I have been reading a book by michael yaconelli called Messy Spirituality and came across a story in the book which i enjoyed and wanted to share. There is something about the story that makes me want to shout YES!, something within it that makes me feel that this is what it is about, this is grace and joy wrapped together in embrace. The story follows below:
“One of my son’s friends (I’ll call him Greg) recently celebrated his twenty-eighth birthday. Greg’s parents were not happy with his life choices, especially his decision to live with his girlfriend, Diane. Knowing his parents’ displeasure, Greg and Diane decided to get married, and they called his parents to give them the good news. “We want to be married in Minnesota, so the entire family can come.” Greg’s parents were happy but restrained.
“While they were planning the wedding, Diane discovered she was pregnant. Realizing the pregnancy would upset his parents, Greg decided to call off the wedding and use the money they were going to spend on it for their baby instead. Greg and Diane opted for a courthouse wedding with a justice of the peace presiding. Only my son and his girlfriend witnessed the union.
“A couple of weeks later, my son and his girlfriend were with some friends, and the subject of Greg’s wedding came up. Everyone concluded that it was more like a nonwedding – impersonal and isolated. As they talked , their conviction grew. No wedding should be an impersonal, isolated, bureaucratic legal transaction. Weddings should be celebrated. the couple should be surrounded with the support and care of family and friends. The group looked at each other and almost in unison said, “Why don’t we give Greg and Diane the wedding they never had?” As soon as the words left their mouths, they knew what had to be done. Even though Greg and Diane were legally married, the group decided to gift them with a “real” wedding. The date was set, both families were called, and surprisingly, they all agreed to come to the surprise wedding. Sixty friend and family were involved in a conspiracy of grace.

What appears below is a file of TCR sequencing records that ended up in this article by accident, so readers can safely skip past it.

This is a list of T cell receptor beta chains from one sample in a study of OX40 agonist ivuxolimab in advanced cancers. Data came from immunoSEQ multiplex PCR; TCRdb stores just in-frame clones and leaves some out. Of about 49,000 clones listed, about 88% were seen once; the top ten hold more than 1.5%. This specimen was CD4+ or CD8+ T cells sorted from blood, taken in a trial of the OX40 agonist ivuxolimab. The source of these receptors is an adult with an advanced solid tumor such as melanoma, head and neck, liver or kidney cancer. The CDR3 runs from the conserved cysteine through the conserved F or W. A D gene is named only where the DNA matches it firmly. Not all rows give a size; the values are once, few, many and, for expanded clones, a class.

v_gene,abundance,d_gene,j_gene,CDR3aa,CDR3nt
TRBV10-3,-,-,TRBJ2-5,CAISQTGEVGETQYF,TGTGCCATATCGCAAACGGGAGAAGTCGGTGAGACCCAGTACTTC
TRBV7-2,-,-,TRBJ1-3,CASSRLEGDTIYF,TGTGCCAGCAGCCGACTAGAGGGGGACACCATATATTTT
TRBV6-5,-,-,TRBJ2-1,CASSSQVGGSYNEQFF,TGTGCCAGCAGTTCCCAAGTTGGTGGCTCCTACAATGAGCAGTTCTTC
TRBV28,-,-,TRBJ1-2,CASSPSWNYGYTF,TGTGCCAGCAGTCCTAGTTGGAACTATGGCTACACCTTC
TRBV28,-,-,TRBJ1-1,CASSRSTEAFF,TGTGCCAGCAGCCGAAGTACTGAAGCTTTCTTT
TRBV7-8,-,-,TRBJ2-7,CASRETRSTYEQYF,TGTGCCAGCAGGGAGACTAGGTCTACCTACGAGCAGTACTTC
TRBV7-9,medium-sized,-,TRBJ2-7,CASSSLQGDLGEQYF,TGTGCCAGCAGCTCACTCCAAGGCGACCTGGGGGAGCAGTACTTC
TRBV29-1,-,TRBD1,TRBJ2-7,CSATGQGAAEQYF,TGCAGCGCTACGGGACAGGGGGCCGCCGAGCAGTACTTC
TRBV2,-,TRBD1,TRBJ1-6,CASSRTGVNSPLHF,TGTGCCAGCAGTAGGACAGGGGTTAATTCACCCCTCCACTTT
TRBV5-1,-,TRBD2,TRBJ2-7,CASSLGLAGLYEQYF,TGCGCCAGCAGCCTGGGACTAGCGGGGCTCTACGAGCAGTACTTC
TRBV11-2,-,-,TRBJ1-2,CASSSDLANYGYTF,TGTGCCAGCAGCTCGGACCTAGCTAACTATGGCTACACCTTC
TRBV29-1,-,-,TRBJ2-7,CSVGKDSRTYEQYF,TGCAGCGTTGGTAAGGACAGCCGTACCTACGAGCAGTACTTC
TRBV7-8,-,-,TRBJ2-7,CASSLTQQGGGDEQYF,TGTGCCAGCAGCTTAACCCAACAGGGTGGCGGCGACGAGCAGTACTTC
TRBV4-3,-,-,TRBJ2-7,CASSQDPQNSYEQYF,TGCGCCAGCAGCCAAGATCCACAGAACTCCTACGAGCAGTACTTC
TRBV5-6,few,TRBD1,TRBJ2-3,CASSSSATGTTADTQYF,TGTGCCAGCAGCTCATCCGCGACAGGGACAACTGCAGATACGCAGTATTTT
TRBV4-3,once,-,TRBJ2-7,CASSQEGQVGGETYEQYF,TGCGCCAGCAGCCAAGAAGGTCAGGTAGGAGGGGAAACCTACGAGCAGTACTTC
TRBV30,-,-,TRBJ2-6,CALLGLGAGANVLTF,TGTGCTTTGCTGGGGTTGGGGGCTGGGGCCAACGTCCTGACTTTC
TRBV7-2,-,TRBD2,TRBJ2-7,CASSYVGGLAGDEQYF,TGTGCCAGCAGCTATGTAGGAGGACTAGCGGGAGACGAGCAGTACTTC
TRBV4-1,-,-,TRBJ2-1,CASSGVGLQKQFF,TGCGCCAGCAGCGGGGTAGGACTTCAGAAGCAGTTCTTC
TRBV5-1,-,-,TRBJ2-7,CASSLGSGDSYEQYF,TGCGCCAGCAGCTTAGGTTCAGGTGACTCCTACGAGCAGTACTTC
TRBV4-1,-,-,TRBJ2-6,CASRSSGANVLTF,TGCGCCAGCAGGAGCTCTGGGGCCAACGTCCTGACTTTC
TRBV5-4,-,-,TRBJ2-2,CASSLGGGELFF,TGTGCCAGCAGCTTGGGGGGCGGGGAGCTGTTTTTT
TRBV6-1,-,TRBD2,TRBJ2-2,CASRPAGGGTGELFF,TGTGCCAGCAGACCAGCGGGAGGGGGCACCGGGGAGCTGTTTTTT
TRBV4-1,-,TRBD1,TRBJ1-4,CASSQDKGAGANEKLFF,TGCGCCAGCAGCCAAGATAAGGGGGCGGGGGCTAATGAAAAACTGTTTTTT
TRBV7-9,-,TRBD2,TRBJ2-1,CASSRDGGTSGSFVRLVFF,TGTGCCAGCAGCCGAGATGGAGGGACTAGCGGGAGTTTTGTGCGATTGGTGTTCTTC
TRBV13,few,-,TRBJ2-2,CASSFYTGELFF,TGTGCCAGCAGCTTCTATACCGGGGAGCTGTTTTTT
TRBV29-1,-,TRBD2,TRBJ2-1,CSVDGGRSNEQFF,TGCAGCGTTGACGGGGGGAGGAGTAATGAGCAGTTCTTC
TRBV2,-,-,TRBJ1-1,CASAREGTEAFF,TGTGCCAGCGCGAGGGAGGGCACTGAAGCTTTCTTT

“To ensure that the couple was available on their new wedding day, Greg and Diane were invited to my son’s home for a “dress up” dinner. When they arrived, a group of their friends kidnapped them separately and each was given the bachelor and bachelorette party they’d never had. The bride and groom were separately driven to a secluded place where, seated in a circle with their same-gender friends, they were asked a series of questions like, “Now that you have been married for three months, what mistakes have you made? How can we help you in your marriage?” Both the young husband and wife were given a picture of their spouse and asked to write on the back all the reasons they loved that person.
“When the parties were finished, Greg and Diane thought that the surprise was over. You can imagine their shock when they were returned to the house, only to discover sixty of their family and friends waiting for them, laughing and yelling “Surprise!” The hugging and the crying began. It took Greg and Diane a long time to stop crying, and after they regained composure, the entire group moved to the backyard surrounded with flowers, where a minister was waiting. The couple exchanged vows, each parent vowed their support, and each friend walked by and whispered a blessing to Greg and Diane. When the service was completed, there wasn’t a dry eye anywhere. Everyone left knowing they had participated in a moment of grace. This wedding had “Jesus” written all over it.”